Build relationships to build your business, it’s honestly that simple.
In this episode, we have someone who exemplifies outreach, Andy Storch. In 2018 he attended over 8 conferences to build relationships for his business.
Andy is a consultant, a coach, and the host of two podcasts all of which feeds into his mission of helping companies turn strategy into action and helping people do the best work of their lives. You can learn more about his work at AndyStorch.com
I actually first met Andy as part of my outreach habit when I suggested coming on his podcast, The Andy Storch Show.
A few days later, I attend the Podcast Movement conference and who comes walking up to me, but Andy! We had no idea we’d both be there, but as you develop your niche tribe of relationships, serendipitous encounters like that become more common!
Lot of great lessons in our conversation including:
- Why attending conferences is Andy’s preferred method of making connections.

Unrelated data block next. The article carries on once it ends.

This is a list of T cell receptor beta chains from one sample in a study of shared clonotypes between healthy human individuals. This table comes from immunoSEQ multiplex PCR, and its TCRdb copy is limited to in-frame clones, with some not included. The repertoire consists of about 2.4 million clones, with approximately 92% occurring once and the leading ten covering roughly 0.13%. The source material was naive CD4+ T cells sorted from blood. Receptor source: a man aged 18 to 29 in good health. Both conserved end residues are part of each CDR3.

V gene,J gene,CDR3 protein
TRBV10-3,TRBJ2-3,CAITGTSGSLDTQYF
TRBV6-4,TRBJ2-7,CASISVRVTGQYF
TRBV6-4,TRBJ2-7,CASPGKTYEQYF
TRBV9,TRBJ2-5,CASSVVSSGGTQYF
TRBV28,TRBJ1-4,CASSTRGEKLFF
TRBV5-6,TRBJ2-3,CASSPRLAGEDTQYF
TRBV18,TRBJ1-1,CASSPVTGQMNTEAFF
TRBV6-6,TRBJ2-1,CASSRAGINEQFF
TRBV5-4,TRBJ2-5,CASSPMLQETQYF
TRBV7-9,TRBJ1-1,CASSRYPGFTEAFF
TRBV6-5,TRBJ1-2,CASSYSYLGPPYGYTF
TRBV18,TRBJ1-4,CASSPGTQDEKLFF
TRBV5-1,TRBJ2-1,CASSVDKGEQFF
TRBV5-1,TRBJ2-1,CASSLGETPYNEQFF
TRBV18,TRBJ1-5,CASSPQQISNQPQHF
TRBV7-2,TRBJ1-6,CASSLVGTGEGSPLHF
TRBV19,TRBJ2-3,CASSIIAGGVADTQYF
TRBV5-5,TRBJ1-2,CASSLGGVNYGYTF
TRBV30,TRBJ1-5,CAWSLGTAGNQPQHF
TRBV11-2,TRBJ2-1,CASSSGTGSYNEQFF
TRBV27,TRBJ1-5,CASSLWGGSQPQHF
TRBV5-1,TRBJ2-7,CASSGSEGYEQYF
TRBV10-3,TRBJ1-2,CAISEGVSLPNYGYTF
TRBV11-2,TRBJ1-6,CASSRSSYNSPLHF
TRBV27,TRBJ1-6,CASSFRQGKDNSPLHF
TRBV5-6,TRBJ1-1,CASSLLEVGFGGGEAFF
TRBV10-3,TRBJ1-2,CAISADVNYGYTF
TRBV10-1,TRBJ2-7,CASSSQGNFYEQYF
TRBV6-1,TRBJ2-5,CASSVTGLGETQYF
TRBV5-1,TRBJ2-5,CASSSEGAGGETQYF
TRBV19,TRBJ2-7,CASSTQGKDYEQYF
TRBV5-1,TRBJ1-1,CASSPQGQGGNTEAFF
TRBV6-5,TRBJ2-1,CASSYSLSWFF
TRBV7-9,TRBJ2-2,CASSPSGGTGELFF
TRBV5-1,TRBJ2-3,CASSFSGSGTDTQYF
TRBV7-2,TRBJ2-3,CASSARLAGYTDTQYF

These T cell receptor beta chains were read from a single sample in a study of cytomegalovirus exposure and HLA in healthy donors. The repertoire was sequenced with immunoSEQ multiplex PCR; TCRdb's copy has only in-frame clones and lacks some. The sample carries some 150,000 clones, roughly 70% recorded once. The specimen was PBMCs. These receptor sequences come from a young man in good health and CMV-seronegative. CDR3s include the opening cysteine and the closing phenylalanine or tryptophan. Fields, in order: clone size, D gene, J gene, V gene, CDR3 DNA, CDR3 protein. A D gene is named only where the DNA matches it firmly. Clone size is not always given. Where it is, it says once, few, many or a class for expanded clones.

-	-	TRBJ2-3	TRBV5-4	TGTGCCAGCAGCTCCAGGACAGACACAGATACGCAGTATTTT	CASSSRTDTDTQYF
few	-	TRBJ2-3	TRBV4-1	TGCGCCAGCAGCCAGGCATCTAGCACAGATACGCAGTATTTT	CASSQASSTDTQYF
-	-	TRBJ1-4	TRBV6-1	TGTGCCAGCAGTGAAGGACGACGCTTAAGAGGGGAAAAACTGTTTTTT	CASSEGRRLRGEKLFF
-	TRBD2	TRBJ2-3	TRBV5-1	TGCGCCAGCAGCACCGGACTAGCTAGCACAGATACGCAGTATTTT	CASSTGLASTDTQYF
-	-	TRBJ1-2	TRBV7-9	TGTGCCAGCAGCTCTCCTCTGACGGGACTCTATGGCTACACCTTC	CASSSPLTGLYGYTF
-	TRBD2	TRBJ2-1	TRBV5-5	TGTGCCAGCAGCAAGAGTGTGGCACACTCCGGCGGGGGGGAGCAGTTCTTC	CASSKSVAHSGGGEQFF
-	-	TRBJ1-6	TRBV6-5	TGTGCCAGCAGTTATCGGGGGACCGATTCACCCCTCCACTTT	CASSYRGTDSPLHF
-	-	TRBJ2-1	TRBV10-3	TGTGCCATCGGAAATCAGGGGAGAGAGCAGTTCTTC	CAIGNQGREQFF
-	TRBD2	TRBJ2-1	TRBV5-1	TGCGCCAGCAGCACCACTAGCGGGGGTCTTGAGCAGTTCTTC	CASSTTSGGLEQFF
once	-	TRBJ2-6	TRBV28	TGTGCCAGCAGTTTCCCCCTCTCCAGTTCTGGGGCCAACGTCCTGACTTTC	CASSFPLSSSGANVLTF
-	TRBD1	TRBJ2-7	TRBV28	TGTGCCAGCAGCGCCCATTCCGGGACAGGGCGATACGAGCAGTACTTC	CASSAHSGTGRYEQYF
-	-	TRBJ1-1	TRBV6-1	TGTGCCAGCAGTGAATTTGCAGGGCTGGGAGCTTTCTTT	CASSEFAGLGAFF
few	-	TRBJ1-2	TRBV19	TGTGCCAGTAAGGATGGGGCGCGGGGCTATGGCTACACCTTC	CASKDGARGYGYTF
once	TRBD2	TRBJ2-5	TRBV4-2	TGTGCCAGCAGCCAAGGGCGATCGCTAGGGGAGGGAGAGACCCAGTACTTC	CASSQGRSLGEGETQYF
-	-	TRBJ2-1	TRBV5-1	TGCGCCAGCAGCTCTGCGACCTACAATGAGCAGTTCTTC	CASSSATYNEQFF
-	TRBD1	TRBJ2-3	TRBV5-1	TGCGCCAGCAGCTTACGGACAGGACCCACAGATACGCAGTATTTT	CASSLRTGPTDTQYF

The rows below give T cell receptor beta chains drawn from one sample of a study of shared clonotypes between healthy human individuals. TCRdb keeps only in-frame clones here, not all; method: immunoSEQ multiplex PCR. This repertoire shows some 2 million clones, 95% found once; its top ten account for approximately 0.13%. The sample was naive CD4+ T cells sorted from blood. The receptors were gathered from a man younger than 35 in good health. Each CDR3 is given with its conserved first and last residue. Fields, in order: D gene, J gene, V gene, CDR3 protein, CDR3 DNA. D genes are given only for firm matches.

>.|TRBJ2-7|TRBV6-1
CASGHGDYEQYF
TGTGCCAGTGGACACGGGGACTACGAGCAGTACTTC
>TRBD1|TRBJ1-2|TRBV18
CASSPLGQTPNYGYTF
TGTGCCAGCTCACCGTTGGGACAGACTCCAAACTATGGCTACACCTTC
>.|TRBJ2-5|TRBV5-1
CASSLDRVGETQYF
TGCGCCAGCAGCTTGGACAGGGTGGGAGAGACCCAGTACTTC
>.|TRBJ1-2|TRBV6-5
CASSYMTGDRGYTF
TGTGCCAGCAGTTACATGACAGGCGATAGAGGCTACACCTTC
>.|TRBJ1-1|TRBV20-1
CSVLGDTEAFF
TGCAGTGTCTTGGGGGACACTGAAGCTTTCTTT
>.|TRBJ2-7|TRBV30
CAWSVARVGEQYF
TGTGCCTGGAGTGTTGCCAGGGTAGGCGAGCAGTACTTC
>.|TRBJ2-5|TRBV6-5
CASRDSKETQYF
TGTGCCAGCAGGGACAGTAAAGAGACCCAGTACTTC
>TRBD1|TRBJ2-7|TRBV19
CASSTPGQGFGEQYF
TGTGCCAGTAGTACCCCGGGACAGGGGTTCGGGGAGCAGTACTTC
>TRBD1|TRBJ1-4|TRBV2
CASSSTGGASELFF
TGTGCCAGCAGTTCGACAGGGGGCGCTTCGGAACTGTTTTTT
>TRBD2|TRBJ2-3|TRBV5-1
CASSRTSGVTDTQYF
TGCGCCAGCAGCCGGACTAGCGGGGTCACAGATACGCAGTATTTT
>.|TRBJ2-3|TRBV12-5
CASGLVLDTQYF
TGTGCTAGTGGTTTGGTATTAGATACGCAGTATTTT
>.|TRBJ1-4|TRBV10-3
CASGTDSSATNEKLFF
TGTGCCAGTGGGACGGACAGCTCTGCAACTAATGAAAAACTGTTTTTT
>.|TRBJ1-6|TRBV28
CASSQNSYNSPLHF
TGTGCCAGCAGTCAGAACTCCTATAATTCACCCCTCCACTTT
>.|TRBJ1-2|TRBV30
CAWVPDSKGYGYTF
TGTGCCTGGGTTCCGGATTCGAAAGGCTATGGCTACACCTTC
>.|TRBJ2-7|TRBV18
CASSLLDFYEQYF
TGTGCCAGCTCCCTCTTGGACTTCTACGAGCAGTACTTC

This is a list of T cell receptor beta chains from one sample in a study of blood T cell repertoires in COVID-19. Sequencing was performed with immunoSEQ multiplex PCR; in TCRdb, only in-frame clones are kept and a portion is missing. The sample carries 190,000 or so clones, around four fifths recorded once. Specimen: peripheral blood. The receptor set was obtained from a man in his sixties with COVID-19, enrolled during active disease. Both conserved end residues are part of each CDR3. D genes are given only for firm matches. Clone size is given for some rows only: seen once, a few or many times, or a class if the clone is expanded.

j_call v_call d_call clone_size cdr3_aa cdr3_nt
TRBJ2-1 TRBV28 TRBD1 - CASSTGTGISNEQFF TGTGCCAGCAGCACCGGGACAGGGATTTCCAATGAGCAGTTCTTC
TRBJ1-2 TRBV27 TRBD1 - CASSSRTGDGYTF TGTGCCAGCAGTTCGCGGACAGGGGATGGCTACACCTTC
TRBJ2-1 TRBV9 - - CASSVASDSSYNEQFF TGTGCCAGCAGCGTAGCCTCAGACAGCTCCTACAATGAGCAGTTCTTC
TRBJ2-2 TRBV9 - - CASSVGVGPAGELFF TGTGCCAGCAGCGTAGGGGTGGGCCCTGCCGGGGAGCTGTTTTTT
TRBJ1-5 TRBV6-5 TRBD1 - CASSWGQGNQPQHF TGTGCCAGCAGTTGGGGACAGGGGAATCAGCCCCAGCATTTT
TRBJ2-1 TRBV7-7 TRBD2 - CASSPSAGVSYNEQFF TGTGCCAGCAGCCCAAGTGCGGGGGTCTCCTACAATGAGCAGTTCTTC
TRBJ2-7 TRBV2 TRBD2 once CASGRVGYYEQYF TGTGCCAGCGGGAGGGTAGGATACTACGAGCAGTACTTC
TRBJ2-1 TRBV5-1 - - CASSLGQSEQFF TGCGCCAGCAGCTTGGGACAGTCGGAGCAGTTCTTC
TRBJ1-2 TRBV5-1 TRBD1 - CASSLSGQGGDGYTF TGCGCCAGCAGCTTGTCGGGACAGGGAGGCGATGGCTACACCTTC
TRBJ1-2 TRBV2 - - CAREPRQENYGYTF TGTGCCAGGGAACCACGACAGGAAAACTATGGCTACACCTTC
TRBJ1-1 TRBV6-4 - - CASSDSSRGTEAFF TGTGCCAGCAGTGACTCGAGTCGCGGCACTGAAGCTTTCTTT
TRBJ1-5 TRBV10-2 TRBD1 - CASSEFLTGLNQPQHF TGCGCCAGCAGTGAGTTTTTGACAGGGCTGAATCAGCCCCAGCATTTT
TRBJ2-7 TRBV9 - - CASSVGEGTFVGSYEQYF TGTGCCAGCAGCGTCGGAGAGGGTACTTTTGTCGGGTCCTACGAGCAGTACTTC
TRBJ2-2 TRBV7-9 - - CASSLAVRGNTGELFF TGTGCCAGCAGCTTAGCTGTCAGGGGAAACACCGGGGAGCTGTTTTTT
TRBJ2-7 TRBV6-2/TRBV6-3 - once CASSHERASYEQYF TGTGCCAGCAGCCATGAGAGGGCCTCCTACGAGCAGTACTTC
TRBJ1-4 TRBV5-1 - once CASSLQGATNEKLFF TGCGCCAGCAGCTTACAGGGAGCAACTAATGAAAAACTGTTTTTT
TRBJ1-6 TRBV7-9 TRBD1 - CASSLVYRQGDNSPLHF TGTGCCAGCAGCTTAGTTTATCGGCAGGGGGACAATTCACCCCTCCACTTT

- Find out what you like to do by first finding out what you don’t like to do.
- View jobs as apprenticeships for new skills you want to acquire.
- Andy offers some advice to introverts on how to make conferences work for them.
Life Skills That Matter In This Episode
- Build your community
- Align your habits
- Reframe your mindset
How Andy Works and Thinks
- Wake up time: 5:00 – 5:30 am
- Core work activities + habits: 1) Connecting with prospective clients. 2) Building relationships with partners, current clients, and potential clients. 3) Posting lots of content to Facebook and LinkedIn.
- Ideal work environment: From his home office, where he has a quiet room to work and can still access what he needs in his house.
- Regains focus by: Connecting back to his goals and connecting with friends or accountability partners.
“I teach people how their company works and teach them how to do their jobs better.”
“Everything I do is about relationships and so that’s why I like going to conferences.”
“Going there and meeting those people in person, meeting those speakers, and developing that personal relationship creates all kinds of opportunities. I don’t know what they might be, but I know that I won’t find those opportunities sitting here at my desk in my office at home.”
If you’re thinking about going to a conference, Andy suggested these as the most important ways to make the experience work for you:
1) Network with other people by standing around in the hallway, particularly if some of the sessions don’t interest you.
2) Start by approaching people who aren’t talking to anybody else and eating meals with people.
3) You’re far more likely to remember the people you met as opposed to the content of a conference.